I am continually dismayed at the attitude of many Canadians to U.S. President George W. Bush and his relationship with Canada. When Bush learned that Canadian soldiers had been bombed, the first thing he did was call the Prime Minister to offer his sympathy and his commitment to
find out what went wrong. What people don’t realize is that this incident was not his only concern that day. Among other things, he also had to deal with reports of a plane crash into an office building in Italy, a huge warning from the FBI about possible terrorist threats against U.S. financial institutions, a train derailment in Florida and the explosive situation in the Middle East. Too many people in Canada think that we are the centre of the universe and that the world should stop everything and pay attention to us.
Ronald Potter, Niagara Falls, Ont.
Considering that U.S. “friendly fire” killed nine of the 24 Brits who died in the Gulf War and that so many of America's own deaths and injuries are self-inflicted and considering that that same “friendly” fire is responsible for the total death toll of Canadians involved in the Gulf War and this one, we have damn good reason to insist that our soldiers operate under our command in a Canadian zone patrolled by Canadian pilots.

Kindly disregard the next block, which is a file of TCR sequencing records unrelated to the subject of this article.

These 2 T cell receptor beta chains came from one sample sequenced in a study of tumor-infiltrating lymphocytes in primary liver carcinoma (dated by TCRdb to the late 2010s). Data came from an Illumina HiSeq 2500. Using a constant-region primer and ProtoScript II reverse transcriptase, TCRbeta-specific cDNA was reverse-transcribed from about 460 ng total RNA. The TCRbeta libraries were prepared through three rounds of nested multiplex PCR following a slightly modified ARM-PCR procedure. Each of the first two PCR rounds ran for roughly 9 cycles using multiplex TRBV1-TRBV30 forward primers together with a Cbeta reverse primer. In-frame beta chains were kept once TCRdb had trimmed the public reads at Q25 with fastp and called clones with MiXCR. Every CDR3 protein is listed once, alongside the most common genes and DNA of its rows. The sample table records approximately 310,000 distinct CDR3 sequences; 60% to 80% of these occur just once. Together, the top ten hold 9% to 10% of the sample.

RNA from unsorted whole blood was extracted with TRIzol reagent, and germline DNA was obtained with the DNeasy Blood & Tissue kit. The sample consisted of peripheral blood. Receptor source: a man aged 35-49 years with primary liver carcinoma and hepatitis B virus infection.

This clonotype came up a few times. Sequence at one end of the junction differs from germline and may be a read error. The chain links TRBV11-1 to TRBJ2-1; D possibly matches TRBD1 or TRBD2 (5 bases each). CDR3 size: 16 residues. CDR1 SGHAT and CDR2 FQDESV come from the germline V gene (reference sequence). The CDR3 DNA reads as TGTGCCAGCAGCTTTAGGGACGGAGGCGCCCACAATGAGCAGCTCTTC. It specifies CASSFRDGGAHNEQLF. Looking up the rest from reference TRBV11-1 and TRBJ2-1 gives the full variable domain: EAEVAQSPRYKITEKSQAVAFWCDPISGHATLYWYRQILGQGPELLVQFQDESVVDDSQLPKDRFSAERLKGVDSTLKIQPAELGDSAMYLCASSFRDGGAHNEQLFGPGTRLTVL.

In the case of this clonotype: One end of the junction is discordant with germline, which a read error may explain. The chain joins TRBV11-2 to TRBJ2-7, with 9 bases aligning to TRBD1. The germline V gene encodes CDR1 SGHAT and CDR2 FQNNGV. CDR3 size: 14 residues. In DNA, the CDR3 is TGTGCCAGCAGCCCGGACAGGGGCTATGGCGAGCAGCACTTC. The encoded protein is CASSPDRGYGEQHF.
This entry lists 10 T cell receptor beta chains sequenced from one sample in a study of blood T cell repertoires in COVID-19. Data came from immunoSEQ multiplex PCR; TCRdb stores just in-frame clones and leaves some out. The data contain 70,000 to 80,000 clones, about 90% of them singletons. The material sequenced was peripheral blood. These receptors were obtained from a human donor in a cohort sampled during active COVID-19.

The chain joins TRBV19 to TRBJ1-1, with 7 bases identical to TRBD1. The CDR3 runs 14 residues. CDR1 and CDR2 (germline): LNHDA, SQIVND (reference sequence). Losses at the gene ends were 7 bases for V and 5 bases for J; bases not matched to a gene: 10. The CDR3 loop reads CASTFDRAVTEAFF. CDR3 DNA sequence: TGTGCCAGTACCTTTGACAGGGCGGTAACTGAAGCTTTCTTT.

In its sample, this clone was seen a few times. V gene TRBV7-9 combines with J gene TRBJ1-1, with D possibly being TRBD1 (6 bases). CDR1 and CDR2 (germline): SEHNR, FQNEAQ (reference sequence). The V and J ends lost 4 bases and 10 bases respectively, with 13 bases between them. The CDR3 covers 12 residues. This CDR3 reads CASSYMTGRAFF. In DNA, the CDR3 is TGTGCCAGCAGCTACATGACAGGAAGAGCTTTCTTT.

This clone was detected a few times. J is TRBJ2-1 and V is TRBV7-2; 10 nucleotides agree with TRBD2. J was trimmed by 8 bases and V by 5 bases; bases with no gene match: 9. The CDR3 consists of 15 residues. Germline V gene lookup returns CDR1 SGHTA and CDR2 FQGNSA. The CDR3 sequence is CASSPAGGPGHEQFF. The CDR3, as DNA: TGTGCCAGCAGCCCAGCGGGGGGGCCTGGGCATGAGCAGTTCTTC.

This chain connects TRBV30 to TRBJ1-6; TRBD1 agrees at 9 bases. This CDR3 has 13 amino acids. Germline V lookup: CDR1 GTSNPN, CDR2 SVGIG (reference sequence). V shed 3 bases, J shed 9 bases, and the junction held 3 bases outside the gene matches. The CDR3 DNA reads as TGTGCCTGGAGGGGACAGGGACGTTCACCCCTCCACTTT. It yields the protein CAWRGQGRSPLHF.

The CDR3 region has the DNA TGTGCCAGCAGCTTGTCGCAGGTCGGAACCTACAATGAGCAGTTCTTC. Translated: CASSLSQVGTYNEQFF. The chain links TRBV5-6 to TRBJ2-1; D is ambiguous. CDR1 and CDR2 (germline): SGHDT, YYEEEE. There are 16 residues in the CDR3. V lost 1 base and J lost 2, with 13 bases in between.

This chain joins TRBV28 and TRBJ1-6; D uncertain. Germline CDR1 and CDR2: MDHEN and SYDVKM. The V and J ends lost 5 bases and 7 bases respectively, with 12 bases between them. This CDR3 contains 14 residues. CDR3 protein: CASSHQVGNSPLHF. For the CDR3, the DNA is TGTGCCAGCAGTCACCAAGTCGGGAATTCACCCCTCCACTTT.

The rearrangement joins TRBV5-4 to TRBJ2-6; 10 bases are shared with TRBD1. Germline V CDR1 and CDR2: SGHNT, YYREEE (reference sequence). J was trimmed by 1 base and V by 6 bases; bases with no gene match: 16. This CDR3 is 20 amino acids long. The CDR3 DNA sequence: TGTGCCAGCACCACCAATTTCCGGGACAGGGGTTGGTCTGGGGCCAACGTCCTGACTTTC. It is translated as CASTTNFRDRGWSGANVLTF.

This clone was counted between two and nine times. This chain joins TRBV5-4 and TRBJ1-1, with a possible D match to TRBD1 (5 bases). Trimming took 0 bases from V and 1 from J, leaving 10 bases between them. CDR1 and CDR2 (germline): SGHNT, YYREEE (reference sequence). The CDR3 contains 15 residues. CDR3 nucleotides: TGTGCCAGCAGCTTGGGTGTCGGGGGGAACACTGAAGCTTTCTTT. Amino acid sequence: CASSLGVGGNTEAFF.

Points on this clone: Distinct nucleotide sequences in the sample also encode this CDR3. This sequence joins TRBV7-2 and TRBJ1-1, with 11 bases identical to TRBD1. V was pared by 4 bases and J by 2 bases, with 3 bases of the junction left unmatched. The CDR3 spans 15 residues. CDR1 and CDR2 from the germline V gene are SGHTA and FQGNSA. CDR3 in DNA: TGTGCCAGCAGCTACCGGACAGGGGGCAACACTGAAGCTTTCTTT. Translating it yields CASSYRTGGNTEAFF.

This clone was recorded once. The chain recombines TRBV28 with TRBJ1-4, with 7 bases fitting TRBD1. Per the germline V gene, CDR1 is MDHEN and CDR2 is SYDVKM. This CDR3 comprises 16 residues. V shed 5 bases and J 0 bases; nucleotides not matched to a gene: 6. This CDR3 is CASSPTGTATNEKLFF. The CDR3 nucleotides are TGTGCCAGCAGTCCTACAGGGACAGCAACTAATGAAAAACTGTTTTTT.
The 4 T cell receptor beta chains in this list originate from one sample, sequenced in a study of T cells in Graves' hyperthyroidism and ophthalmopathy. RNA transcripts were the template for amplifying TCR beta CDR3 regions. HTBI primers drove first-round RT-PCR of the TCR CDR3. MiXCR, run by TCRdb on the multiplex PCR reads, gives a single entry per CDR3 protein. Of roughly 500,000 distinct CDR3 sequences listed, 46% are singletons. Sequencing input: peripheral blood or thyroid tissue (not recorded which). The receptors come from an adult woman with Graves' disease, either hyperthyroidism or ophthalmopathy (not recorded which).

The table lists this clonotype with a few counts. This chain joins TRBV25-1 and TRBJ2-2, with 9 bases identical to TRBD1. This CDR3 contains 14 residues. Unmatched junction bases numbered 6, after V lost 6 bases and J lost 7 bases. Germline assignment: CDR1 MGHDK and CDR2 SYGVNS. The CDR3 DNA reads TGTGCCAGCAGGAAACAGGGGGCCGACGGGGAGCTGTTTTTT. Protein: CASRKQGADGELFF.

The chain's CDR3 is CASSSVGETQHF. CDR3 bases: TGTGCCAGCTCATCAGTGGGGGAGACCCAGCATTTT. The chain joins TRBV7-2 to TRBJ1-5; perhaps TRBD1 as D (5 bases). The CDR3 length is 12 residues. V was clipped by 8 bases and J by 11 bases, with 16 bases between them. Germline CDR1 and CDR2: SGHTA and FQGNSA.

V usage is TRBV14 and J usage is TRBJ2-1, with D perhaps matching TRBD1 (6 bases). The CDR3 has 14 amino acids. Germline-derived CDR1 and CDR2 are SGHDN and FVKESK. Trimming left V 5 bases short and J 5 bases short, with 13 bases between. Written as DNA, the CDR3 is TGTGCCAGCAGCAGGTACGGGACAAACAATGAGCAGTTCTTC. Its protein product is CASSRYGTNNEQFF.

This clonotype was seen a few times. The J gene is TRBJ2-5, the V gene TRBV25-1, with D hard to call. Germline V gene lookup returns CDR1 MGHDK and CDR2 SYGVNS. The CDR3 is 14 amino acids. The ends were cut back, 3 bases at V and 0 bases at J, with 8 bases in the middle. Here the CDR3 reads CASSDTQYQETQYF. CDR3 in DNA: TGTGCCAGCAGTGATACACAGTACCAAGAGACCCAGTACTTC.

Greg J. Edwards, Delta, B.C.
Isn’t it funny how things change? In another war it was dumb bomb, smart pilot. Now it’s smart bomb, dumb pilot.
Fred Bushorm, Eastern Passage, N.S.
Consider the demographic